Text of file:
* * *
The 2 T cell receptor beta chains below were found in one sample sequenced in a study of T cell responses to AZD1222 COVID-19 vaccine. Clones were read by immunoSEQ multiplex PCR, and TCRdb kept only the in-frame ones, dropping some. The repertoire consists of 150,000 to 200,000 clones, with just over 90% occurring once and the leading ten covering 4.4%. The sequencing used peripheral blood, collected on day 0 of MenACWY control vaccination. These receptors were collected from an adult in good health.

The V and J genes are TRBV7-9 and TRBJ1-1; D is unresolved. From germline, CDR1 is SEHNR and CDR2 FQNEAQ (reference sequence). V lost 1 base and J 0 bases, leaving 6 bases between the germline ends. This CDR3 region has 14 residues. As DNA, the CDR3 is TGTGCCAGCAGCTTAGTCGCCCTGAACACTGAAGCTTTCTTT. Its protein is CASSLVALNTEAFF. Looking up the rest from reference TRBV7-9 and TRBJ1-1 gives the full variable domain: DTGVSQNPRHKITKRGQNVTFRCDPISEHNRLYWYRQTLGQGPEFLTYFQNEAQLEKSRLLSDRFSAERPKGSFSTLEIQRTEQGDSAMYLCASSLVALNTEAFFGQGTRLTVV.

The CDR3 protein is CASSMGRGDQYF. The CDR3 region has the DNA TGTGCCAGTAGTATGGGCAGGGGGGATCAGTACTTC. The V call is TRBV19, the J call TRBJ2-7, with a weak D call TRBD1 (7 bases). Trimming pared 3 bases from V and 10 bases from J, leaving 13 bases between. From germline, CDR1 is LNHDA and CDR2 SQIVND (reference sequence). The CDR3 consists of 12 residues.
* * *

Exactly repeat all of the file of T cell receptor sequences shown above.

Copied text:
The 2 T cell receptor beta chains below were found in one sample sequenced in a study of T cell responses to AZD1222 COVID-19 vaccine. Clones were read by immunoSEQ multiplex PCR, and TCRdb kept only the in-frame ones, dropping some. The repertoire consists of 150,000 to 200,000 clones, with just over 90% occurring once and the leading ten covering 4.4%. The sequencing used peripheral blood, collected on day 0 of MenACWY control vaccination. These receptors were collected from an adult in good health.

The V and J genes are TRBV7-9 and TRBJ1-1; D is unresolved. From germline, CDR1 is SEHNR and CDR2 FQNEAQ (reference sequence). V lost 1 base and J 0 bases, leaving 6 bases between the germline ends. This CDR3 region has 14 residues. As DNA, the CDR3 is TGTGCCAGCAGCTTAGTCGCCCTGAACACTGAAGCTTTCTTT. Its protein is CASSLVALNTEAFF. Looking up the rest from reference TRBV7-9 and TRBJ1-1 gives the full variable domain: DTGVSQNPRHKITKRGQNVTFRCDPISEHNRLYWYRQTLGQGPEFLTYFQNEAQLEKSRLLSDRFSAERPKGSFSTLEIQRTEQGDSAMYLCASSLVALNTEAFFGQGTRLTVV.

The CDR3 protein is CASSMGRGDQYF. The CDR3 region has the DNA TGTGCCAGTAGTATGGGCAGGGGGGATCAGTACTTC. The V call is TRBV19, the J call TRBJ2-7, with a weak D call TRBD1 (7 bases). Trimming pared 3 bases from V and 10 bases from J, leaving 13 bases between. From germline, CDR1 is LNHDA and CDR2 SQIVND (reference sequence). The CDR3 consists of 12 residues.